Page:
California law considers accrued vacation to be a form of wages that have already been earned by the employee. Among other things, this means that accrued vacation cannot expire and must be paid out to an employee upon termination or separation from the employer. The same rules apply to PTO.
  1. Sick Pay:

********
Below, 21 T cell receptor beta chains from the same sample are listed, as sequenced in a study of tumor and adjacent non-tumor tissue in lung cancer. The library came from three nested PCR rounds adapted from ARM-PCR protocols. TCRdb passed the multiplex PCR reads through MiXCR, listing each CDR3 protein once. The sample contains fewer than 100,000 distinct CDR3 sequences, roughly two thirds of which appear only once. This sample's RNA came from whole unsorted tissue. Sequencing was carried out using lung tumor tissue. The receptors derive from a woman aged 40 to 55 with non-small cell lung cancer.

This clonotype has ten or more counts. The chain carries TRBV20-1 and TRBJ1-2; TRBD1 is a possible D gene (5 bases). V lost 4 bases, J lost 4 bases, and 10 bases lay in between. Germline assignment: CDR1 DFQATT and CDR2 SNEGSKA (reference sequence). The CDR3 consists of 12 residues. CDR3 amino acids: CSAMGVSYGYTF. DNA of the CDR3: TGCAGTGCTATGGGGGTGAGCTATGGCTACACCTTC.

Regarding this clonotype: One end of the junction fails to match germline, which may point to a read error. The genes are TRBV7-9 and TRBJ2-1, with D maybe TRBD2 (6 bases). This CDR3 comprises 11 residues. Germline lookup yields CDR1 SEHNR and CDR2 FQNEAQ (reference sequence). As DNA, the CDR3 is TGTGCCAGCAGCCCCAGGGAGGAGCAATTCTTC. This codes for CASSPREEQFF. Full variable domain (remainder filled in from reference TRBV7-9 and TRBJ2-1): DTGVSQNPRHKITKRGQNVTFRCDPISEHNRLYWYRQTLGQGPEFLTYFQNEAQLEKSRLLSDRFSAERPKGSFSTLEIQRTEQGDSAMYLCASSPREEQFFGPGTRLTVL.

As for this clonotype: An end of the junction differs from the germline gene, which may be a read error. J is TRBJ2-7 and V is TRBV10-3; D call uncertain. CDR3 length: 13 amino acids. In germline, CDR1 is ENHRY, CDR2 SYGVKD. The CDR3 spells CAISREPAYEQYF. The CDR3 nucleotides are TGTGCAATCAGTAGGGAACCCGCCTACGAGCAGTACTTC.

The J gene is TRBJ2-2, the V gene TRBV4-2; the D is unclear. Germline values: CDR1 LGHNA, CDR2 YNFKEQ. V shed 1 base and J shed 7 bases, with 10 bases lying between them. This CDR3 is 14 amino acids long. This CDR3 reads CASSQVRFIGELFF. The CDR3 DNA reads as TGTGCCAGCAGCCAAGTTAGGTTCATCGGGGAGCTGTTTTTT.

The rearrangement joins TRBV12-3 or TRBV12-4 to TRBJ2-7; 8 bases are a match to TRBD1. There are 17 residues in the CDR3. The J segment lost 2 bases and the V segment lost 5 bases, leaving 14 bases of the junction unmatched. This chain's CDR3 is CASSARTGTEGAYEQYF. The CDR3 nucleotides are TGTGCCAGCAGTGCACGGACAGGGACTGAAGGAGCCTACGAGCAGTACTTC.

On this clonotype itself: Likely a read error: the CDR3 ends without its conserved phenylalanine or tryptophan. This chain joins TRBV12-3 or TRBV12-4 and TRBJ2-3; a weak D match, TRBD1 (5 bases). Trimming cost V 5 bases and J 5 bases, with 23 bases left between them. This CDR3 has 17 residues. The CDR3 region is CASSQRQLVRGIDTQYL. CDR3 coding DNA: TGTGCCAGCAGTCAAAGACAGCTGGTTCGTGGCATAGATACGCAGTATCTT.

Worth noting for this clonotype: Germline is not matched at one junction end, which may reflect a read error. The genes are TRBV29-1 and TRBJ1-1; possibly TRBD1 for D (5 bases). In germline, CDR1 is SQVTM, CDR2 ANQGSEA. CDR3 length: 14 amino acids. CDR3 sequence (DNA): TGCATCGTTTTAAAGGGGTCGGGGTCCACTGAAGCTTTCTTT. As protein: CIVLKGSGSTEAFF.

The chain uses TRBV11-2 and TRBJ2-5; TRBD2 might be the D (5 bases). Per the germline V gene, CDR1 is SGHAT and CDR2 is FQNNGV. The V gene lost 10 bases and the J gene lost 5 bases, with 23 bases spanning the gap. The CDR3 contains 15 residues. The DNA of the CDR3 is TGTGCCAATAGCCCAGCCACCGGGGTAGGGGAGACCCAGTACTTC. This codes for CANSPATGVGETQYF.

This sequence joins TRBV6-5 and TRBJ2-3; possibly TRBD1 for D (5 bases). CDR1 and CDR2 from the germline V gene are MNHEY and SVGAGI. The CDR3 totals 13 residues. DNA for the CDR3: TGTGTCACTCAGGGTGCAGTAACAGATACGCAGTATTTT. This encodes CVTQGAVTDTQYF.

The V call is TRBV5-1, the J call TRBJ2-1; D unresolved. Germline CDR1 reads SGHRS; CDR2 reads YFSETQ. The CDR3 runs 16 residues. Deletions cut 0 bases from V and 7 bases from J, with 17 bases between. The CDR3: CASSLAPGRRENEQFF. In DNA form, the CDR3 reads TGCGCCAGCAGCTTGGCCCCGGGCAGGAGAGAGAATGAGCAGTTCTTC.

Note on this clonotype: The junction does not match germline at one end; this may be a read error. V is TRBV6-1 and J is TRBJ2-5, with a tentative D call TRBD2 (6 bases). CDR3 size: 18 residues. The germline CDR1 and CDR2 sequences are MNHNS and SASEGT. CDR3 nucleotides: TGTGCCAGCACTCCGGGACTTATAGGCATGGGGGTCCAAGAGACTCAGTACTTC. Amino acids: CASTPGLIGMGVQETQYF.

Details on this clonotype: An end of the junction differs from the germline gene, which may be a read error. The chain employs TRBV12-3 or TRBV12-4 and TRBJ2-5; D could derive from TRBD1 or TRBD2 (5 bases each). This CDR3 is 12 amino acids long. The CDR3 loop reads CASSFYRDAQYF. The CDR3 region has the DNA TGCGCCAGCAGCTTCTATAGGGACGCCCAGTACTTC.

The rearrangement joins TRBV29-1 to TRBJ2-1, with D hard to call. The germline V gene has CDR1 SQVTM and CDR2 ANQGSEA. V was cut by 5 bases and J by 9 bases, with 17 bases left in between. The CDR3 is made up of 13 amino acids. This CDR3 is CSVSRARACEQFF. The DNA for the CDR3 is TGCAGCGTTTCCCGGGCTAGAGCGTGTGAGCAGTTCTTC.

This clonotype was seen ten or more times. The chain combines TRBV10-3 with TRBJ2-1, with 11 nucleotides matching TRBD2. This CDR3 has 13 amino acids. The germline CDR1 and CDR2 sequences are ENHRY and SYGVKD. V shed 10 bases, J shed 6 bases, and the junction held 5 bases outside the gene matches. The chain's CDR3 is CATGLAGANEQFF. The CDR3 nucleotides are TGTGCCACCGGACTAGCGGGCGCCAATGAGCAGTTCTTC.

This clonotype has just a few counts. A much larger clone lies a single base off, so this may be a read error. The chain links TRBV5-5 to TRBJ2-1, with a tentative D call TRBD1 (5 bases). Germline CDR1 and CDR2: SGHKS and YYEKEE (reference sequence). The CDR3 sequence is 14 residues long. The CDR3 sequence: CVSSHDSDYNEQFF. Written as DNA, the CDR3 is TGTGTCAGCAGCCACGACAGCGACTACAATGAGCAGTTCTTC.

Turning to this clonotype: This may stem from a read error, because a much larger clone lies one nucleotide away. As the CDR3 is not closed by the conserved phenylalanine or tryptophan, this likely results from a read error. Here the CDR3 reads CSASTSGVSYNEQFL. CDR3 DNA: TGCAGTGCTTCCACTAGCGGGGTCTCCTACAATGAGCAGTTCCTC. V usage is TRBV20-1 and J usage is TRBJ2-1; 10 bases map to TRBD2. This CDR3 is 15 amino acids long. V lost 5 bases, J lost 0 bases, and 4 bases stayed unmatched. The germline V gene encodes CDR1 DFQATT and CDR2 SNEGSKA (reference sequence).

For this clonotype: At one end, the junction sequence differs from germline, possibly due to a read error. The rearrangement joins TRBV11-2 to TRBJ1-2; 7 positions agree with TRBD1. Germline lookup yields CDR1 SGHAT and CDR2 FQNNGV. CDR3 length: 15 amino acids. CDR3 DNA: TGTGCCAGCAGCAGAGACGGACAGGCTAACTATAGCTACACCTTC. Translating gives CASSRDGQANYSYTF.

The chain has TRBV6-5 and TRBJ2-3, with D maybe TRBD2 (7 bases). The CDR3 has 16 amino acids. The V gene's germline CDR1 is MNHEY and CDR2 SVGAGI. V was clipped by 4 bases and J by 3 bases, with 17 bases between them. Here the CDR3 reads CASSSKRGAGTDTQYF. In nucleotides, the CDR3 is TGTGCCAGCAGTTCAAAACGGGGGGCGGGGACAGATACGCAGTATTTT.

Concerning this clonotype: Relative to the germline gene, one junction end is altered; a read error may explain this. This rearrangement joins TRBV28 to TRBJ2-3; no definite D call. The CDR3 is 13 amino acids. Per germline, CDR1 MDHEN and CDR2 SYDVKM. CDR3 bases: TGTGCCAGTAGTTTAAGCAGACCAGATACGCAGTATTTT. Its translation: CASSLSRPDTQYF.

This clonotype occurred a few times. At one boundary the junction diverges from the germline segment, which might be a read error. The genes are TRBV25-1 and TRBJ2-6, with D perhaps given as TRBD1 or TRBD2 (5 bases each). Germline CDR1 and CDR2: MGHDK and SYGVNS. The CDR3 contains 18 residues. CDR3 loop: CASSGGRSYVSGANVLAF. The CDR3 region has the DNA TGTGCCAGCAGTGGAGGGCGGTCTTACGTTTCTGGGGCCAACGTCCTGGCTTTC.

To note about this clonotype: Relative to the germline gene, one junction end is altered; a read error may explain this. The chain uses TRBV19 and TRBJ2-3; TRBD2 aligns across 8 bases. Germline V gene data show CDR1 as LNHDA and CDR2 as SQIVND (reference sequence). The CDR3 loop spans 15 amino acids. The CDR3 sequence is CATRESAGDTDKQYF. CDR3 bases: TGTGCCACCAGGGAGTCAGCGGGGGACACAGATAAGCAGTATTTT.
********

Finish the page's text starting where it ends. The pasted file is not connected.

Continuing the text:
Under the California state law, you must provide paid sick leave benefits to all employees who will work at least 30 days in a year.  You may frontload the greater of 3 days or 24 hours or alternatively, sick leave benefits may accrue as employee’s work, at a rate that is not less than one hour per 30 hours worked and you may limit sick leave to 3 days or 24 hours per year.  Employees must be allowed to accrue sick leave from year to year, but employers can place a cap on accrual of 48 hours (or six days) before the accrual may freeze or stop until the employee uses some of the benefits. Employers can limit an employee's use of sick leave to 24 hours (or three days) per year.  If you work under an authorized alternative workweek schedule, 3 days will be greater than 24 hours (e.g., 3 days @ 9 hours = 27 hours).   San Diego Proper: In San Diego, you must frontload at least 40 hours.  Frontload means that you grant the benefits as of the first day of employment, and again every year thereafter.  You may use the employee’s start date as the yearly date for re-loading the benefits, or you may select a date common to everyone, such as January 1st, in which case, you still must grant the full amount on the first day of employment, and then re-load the full amount every January 1st.   If you frontload sick leave, you may, but are not required to, cash out unused benefits at the end of the year. Note: in San Diego, you must allow employees to use up to 40 hours per year. Note: in San Diego, you must allow sick leave to accrue up to 80 hours.  - Anita York, Partner at Scott & Whitehead